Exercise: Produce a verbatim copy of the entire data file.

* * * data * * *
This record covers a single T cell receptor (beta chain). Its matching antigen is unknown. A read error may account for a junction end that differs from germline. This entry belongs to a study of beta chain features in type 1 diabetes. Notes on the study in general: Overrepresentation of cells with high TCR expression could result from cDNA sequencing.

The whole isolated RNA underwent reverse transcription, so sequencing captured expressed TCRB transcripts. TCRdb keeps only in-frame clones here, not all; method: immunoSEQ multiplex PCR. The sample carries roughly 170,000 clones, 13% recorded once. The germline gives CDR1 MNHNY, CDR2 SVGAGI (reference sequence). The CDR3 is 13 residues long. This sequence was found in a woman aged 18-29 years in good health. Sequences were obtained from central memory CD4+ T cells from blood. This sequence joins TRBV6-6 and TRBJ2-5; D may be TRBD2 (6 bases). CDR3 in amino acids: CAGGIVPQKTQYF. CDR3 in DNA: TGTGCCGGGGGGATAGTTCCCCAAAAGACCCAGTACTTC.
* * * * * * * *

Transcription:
This record covers a single T cell receptor (beta chain). Its matching antigen is unknown. A read error may account for a junction end that differs from germline. This entry belongs to a study of beta chain features in type 1 diabetes. Notes on the study in general: Overrepresentation of cells with high TCR expression could result from cDNA sequencing.

The whole isolated RNA underwent reverse transcription, so sequencing captured expressed TCRB transcripts. TCRdb keeps only in-frame clones here, not all; method: immunoSEQ multiplex PCR. The sample carries roughly 170,000 clones, 13% recorded once. The germline gives CDR1 MNHNY, CDR2 SVGAGI (reference sequence). The CDR3 is 13 residues long. This sequence was found in a woman aged 18-29 years in good health. Sequences were obtained from central memory CD4+ T cells from blood. This sequence joins TRBV6-6 and TRBJ2-5; D may be TRBD2 (6 bases). CDR3 in amino acids: CAGGIVPQKTQYF. CDR3 in DNA: TGTGCCGGGGGGATAGTTCCCCAAAAGACCCAGTACTTC.